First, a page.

In 2016, the Law Society of Ontario (“LSO”) adopted the report of the Challenges Facing Racialized Licensees Working Group. That report identified a number of steps that the LSO needed to take in order to promote equality, diversity and inclusion (“EDI”). One of those steps was requiring every licensee (every lawyer and paralegal) to adopt a personal, confidential ‘Statement of Principles.’
That Statement of Principles requirement has now become a flashpoint that has divided the professions. A slate of Benchers (‘Directors’ of the Law Society) was elected on a promise to repeal the Statement of Principles. Many lawyers and paralegals are concerned that when they’re done with the Statement of Principles, the rest of the EDI initiatives will soon follow.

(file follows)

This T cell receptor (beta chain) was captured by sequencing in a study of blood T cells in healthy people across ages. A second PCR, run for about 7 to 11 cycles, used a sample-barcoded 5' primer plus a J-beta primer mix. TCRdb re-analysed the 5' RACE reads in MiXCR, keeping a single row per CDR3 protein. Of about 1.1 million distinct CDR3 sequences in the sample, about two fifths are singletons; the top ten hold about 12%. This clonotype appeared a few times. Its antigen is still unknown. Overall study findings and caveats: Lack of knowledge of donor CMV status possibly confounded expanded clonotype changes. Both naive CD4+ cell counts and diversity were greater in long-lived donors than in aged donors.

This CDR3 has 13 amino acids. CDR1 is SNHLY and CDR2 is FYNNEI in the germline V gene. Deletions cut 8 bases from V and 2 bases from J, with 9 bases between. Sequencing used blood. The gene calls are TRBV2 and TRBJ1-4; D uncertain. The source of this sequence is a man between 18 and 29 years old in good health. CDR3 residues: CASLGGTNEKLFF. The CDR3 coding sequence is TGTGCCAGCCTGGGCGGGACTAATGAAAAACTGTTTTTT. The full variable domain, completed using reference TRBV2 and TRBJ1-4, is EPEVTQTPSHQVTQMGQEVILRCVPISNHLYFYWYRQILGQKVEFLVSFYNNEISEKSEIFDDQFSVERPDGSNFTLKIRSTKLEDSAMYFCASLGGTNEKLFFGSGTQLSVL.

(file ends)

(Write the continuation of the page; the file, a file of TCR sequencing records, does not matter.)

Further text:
What are we doing about it?
On June 27th, Convocation (the ‘Board of Directors’ of the Law Society of Ontario) debated the Statement of Principles for 8 hours, and pro-SOP benchers were able to ensure it has not yet been repealed.
Despite a majority of all benchers voting to amend the original repeal resolution to instead make the main question about whether the SOP should be optional, rather than whether it should be repealed, the StopSOP slate withdrew the amended motion, leaving the status quo in place - for now.
There will likely be a special meeting of Convocation in July. Check back frequently for updates.